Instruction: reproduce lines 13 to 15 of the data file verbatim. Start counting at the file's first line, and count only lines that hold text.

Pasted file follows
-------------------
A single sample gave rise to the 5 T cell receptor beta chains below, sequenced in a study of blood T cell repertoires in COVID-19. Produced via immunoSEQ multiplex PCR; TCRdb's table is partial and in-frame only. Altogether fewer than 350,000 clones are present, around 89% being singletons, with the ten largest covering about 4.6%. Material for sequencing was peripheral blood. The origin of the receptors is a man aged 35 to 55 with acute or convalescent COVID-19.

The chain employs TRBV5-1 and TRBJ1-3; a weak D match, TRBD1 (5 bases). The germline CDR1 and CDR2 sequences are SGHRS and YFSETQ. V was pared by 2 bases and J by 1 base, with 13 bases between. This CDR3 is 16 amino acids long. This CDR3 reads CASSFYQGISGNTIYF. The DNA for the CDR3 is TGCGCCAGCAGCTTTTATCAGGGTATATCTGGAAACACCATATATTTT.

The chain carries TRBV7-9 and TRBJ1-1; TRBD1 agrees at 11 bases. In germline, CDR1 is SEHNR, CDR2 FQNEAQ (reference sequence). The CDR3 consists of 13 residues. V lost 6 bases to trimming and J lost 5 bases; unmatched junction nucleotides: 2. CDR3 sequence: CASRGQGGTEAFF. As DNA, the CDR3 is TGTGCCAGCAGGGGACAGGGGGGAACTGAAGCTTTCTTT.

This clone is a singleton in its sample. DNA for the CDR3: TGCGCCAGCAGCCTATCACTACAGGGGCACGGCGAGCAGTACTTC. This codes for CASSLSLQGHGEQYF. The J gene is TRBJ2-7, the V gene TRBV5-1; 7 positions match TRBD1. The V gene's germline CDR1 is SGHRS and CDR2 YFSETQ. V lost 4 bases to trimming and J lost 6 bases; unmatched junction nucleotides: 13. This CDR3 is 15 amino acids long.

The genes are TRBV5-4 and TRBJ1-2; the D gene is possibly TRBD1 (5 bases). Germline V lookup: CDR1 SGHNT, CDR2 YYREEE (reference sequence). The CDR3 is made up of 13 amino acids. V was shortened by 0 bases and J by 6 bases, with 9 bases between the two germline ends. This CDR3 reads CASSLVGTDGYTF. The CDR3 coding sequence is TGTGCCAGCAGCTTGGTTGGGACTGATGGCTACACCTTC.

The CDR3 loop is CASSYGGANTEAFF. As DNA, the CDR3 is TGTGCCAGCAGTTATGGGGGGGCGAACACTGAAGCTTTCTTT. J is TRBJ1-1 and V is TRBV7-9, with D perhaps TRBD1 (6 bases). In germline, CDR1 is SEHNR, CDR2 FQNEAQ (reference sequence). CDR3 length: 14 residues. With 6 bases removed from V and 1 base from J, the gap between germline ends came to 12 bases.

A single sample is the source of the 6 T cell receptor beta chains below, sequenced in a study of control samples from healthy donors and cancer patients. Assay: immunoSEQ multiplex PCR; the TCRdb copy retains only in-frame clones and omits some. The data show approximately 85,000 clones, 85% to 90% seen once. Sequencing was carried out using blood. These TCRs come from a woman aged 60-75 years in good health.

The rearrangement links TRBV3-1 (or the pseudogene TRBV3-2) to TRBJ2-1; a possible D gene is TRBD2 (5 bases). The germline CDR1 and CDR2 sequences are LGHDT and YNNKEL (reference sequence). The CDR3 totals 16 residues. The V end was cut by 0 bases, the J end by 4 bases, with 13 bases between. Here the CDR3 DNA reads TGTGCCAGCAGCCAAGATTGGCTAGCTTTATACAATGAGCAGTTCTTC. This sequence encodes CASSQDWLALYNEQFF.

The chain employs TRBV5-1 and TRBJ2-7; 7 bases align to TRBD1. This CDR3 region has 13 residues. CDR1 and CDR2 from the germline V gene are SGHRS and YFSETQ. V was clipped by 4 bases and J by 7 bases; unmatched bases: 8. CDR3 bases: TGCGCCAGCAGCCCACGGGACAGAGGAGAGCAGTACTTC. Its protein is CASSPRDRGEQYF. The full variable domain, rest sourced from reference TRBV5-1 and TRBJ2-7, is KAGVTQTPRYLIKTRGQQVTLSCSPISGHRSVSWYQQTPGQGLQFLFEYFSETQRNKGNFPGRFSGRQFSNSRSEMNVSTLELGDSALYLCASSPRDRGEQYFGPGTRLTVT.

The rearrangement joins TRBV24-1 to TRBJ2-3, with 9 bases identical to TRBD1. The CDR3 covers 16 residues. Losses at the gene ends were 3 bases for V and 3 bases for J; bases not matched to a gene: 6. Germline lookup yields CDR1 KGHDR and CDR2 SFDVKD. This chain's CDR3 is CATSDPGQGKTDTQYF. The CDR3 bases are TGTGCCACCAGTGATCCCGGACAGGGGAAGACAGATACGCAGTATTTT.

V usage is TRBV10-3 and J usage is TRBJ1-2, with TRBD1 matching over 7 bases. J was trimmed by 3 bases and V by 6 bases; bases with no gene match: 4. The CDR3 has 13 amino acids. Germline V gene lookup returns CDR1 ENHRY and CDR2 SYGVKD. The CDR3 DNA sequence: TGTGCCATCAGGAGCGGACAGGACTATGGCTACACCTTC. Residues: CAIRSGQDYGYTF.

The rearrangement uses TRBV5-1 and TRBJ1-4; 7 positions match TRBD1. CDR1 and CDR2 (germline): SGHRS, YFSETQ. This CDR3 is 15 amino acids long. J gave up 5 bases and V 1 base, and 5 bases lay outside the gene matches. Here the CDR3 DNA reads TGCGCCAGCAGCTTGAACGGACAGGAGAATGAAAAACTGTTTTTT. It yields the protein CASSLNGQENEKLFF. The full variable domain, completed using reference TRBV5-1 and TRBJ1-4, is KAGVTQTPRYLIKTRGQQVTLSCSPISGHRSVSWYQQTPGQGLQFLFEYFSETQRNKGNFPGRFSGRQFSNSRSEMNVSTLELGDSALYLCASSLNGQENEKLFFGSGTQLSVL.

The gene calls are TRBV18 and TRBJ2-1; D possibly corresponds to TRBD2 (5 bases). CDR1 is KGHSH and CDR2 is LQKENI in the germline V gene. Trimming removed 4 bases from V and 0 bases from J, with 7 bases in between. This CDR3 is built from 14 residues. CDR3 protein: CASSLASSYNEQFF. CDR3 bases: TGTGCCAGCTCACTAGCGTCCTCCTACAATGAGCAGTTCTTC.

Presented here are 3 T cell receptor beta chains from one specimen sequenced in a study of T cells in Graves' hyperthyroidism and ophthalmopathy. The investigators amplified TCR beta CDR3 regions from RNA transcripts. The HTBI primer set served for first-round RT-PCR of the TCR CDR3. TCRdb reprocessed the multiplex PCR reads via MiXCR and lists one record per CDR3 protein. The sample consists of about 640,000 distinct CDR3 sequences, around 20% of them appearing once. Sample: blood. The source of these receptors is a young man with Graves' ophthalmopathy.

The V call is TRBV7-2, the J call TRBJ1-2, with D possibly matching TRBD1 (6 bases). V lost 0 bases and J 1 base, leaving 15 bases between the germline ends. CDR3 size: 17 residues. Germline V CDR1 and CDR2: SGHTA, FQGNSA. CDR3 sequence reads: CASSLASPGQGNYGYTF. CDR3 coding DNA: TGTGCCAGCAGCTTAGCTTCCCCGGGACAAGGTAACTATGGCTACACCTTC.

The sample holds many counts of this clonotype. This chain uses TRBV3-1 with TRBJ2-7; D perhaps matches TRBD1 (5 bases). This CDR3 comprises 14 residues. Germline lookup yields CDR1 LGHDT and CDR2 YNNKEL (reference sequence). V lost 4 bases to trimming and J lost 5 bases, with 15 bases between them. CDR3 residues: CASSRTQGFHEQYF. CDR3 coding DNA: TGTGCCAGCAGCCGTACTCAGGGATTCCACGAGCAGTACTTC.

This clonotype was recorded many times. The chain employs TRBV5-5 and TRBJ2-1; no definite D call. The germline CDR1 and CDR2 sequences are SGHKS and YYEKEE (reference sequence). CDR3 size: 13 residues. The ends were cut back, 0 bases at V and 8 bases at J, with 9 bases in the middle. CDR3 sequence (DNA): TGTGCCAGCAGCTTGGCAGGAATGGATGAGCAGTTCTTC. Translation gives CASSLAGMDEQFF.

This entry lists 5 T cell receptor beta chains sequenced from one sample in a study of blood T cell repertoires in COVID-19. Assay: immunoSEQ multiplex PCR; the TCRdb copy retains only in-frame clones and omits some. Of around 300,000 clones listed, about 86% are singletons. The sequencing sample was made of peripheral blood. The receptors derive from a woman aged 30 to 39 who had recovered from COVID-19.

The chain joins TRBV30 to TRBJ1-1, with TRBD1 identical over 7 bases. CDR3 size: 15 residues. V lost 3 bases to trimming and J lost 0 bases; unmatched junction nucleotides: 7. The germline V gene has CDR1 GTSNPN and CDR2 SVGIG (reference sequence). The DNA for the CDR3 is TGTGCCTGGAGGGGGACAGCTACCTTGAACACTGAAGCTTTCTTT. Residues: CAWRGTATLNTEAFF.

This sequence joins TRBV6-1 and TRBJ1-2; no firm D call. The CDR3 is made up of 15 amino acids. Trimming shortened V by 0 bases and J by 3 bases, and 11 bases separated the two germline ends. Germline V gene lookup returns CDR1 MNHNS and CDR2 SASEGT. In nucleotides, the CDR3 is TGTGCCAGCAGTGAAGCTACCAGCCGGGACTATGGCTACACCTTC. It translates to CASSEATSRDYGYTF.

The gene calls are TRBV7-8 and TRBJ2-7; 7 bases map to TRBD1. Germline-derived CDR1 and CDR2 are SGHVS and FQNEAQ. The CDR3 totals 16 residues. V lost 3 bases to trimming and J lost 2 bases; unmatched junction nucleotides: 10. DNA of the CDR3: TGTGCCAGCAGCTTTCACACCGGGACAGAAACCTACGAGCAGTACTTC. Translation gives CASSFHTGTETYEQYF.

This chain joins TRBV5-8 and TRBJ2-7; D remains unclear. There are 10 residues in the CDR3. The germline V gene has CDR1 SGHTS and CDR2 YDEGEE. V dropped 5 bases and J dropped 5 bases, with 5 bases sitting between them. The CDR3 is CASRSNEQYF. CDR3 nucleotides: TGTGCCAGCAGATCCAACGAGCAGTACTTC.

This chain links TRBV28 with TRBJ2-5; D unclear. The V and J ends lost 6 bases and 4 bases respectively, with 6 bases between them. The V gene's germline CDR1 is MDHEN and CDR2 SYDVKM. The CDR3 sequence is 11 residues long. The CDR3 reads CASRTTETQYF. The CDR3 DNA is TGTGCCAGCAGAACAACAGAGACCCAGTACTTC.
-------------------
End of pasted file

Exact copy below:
The gene calls are TRBV18 and TRBJ2-1; D possibly corresponds to TRBD2 (5 bases). CDR1 is KGHSH and CDR2 is LQKENI in the germline V gene. Trimming removed 4 bases from V and 0 bases from J, with 7 bases in between. This CDR3 is built from 14 residues. CDR3 protein: CASSLASSYNEQFF. CDR3 bases: TGTGCCAGCTCACTAGCGTCCTCCTACAATGAGCAGTTCTTC.

Presented here are 3 T cell receptor beta chains from one specimen sequenced in a study of T cells in Graves' hyperthyroidism and ophthalmopathy. The investigators amplified TCR beta CDR3 regions from RNA transcripts. The HTBI primer set served for first-round RT-PCR of the TCR CDR3. TCRdb reprocessed the multiplex PCR reads via MiXCR and lists one record per CDR3 protein. The sample consists of about 640,000 distinct CDR3 sequences, around 20% of them appearing once. Sample: blood. The source of these receptors is a young man with Graves' ophthalmopathy.

The V call is TRBV7-2, the J call TRBJ1-2, with D possibly matching TRBD1 (6 bases). V lost 0 bases and J 1 base, leaving 15 bases between the germline ends. CDR3 size: 17 residues. Germline V CDR1 and CDR2: SGHTA, FQGNSA. CDR3 sequence reads: CASSLASPGQGNYGYTF. CDR3 coding DNA: TGTGCCAGCAGCTTAGCTTCCCCGGGACAAGGTAACTATGGCTACACCTTC.